SALT LAKE CITY – The state government here is headed for a showdown with the Biden administration over transgender rights and Utah Democrats aren’t happy about it.

During its special session on June 19, Republican lawmakers evoked the Utah Constitutional Sovereignty Act to block attempts by the federal government to broaden the provisions of Title IX to include gender identity and sexual orientation.

After the predictable party-line legislative vote, Utah Democrats called the Republican action “an egregious violation of the Supremacy Clause of the U.S. Constitution.”

“Republican legislators, who so often claim to represent the ideals of our Founding Fathers, have shown today that they would rather cater to anti-LBGTQ+ radicals than uphold constitutional law,” according to Diane Lewis, chair of the Utah Democratic Party.

“By usurping the role of the courts, the Republican Caucus has betrayed the spirit of federalism and our constitution.”

But GOP partisans argue that they are upholding the ideals of federalism – that is, state’s rights — in the face of federal overreach of its authority.

“Federalism is the way forward,” said House Speaker Mike Schultz (R-Hooper), who insists that Utah is willing to stand on its principles, even if they threaten current federal funding for education.

Title IX is a landmark federal civil rights law that was enacted as part of the Education Amendments of 1972. It prohibits sex-based discrimination in any school or any other educational program that receives funding from the federal government.

However, the new Title IX rules proposed by the U.S. Department of Education, which are set to go into effect on Aug. 1, would change the definition of sex discrimination to include gender identity and sexual orientation. They would also change the way colleges and universities conduct investigations into sex discrimination, making cross-examination of witnesses in live hearings optional.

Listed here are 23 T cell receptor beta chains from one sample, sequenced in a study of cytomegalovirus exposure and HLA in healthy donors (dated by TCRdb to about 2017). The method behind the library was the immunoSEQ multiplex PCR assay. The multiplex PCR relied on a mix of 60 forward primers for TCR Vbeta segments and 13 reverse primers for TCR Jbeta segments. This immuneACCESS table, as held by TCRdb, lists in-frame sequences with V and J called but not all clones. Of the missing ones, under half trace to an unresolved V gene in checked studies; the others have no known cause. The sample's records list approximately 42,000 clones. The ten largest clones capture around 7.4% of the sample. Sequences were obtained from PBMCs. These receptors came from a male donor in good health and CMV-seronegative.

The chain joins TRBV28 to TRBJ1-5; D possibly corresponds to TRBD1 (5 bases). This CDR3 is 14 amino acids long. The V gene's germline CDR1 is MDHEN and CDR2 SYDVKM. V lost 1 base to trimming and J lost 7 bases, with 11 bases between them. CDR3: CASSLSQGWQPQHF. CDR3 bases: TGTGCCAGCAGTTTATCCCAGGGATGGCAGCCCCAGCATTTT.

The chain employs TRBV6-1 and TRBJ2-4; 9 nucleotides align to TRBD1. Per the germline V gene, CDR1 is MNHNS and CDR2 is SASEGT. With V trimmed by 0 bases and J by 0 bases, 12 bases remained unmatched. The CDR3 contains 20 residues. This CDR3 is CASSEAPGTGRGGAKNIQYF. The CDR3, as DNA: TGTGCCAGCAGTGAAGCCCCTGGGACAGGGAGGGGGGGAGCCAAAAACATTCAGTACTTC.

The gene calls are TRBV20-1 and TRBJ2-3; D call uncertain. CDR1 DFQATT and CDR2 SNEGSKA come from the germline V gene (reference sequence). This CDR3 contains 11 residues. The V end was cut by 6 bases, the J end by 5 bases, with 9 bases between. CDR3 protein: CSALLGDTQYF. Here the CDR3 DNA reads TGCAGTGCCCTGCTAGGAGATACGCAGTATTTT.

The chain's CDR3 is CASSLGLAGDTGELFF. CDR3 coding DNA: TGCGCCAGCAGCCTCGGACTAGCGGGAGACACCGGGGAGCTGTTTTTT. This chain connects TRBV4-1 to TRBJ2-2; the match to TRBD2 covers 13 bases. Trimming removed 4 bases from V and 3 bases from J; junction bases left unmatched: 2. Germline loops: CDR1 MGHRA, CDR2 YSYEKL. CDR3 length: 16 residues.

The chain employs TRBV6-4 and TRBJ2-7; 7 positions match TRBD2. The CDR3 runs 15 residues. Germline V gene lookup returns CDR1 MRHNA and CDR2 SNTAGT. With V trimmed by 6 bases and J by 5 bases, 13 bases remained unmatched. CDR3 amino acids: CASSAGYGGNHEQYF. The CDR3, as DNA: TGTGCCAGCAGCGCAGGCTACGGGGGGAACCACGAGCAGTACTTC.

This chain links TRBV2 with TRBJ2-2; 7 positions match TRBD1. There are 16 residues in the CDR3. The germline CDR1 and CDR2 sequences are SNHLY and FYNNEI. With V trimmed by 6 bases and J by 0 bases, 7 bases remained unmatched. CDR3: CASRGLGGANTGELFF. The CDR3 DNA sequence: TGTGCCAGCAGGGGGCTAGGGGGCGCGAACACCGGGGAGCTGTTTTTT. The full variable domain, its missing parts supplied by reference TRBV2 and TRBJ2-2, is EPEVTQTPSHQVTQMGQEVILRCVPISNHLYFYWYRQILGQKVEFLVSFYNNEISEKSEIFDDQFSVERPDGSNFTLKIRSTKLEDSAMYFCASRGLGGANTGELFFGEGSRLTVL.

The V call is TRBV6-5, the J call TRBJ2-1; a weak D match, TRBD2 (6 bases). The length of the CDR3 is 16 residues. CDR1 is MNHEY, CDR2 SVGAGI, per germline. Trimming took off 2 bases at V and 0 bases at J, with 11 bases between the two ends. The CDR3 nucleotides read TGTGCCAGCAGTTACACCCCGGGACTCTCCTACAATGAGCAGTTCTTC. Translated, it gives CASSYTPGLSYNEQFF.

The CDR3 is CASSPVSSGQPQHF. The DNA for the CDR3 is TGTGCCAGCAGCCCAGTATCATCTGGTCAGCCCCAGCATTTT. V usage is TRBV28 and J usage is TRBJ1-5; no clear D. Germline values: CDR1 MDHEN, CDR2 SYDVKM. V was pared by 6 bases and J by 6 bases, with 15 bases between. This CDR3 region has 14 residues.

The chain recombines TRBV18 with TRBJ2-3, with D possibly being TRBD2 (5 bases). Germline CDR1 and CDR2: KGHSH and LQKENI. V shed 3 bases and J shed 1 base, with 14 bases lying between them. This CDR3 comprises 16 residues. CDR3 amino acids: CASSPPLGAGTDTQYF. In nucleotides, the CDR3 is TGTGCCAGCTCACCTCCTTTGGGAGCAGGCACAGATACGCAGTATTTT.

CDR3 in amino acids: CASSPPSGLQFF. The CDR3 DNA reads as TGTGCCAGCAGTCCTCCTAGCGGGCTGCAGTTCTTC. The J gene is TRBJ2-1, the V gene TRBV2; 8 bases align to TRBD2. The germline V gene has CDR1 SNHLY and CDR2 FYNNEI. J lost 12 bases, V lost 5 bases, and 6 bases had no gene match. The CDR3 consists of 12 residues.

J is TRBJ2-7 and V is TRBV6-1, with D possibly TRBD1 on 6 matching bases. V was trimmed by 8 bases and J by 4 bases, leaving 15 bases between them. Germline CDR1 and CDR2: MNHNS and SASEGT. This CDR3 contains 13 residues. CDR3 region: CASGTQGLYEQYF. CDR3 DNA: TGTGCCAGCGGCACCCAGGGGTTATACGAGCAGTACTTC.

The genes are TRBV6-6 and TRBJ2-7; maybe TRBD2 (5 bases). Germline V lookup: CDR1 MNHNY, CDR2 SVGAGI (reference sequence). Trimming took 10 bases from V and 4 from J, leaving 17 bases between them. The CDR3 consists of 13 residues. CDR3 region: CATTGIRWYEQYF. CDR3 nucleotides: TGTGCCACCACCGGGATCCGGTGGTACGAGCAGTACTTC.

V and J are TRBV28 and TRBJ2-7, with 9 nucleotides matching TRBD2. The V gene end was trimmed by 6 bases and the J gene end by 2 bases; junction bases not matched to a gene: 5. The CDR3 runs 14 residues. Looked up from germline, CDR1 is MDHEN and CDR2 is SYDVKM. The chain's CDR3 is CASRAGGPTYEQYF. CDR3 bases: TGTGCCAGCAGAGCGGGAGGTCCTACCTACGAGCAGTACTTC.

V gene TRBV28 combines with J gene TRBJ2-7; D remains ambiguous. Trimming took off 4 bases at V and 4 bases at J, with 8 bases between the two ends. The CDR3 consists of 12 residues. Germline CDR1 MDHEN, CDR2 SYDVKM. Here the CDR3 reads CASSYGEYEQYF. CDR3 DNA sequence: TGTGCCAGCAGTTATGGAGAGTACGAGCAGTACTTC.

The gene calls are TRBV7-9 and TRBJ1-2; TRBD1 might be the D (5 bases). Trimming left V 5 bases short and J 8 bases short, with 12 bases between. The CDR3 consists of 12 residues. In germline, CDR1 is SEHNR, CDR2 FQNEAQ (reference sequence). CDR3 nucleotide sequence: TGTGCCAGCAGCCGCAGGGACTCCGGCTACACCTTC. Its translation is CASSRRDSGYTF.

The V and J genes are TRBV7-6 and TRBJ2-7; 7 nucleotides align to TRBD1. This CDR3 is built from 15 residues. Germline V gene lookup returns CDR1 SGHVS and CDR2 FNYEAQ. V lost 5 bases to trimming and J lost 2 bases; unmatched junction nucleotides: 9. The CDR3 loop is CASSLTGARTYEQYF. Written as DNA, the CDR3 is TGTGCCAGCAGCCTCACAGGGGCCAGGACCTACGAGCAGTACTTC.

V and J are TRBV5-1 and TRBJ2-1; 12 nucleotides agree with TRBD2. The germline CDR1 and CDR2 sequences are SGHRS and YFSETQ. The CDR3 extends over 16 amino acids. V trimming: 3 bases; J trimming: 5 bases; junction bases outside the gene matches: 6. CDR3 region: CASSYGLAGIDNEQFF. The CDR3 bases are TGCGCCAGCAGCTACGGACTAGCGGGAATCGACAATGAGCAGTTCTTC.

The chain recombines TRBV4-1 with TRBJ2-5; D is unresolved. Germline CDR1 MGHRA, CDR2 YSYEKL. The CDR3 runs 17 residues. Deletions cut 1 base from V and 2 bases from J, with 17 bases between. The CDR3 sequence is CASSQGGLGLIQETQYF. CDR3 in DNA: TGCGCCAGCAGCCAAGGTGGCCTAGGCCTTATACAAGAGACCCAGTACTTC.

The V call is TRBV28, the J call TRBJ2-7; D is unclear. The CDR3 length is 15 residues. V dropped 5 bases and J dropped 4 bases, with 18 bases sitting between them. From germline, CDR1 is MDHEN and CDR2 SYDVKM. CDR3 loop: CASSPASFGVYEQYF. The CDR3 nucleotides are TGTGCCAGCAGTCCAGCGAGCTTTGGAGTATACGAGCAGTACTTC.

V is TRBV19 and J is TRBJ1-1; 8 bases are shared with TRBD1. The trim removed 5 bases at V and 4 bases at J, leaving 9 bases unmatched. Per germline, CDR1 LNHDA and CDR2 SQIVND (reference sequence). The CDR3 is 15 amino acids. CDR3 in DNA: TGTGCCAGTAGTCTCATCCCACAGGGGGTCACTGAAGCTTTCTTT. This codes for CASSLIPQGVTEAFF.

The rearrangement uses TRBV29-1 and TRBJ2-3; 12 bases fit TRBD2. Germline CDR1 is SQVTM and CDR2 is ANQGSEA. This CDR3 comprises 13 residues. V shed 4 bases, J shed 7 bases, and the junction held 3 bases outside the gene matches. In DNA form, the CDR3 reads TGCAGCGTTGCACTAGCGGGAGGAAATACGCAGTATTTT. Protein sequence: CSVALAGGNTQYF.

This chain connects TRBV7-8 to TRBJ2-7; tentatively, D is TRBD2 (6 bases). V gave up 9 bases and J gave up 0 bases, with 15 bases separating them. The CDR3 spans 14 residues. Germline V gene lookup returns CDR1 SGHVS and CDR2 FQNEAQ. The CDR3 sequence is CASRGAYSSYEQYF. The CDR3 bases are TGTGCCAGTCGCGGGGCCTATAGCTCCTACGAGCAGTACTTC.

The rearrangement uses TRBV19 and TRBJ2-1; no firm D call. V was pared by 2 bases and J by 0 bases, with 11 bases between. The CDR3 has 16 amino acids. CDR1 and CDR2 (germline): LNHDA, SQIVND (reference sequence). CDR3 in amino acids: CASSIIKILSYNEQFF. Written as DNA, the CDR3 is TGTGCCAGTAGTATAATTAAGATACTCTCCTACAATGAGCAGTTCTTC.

Acting on a request from the Utah State Board of Education for clarification of laws created by the 2024 general session of the Legislature, lawmakers passed House Concurrent Resolution 301 on June 19 prohibiting Utah officials from enforcing or assisting in the enforcement of the new provisions of Title IX.

Mason Hughes, the communications director for the Utah Democratic Party, calls that decision “incredibly disheartening,” coming as it did in the midst of Pride Month, which is meant to be a time of celebration for LGBTQ+ Utahns.

By unilaterally blocking enforcement of federal law, Hughes explained, Republican lawmakers have embraced the fringe constitutional theory of nullification, which dates back to the 1790s in American politics.

He added that no federal court has ever upheld the idea that the states can unilaterally decide which federal laws can be enforced.

But Schultz counters that Utah is “… on pretty solid legal ground,” citing recent federal court rulings in Kentucky and Louisiana against the new Title IX rules, with one judge calling them an “abuse of power’ by the federal government.

Nor is the Beehive State alone in opposing the new Title IX rules. Utah has joined three other GOP states and four private entities in a pending lawsuit that challenges the revised version of Title IX.

Schultz acknowledged that federal funds provide about 10 percent of Utah’s annual funding for public and higher education, but added that the state could dip into reserve accounts to make up the difference if the Department of Education chose to withhold that funding.

The Supremacy Clause of the U.S. Constitution (Article VI, Clause 2) establishes that the Constitution, federal laws and treaties made under its authority, constitute the “supreme Law of the Land,” and thus take priority over any conflicting state laws.

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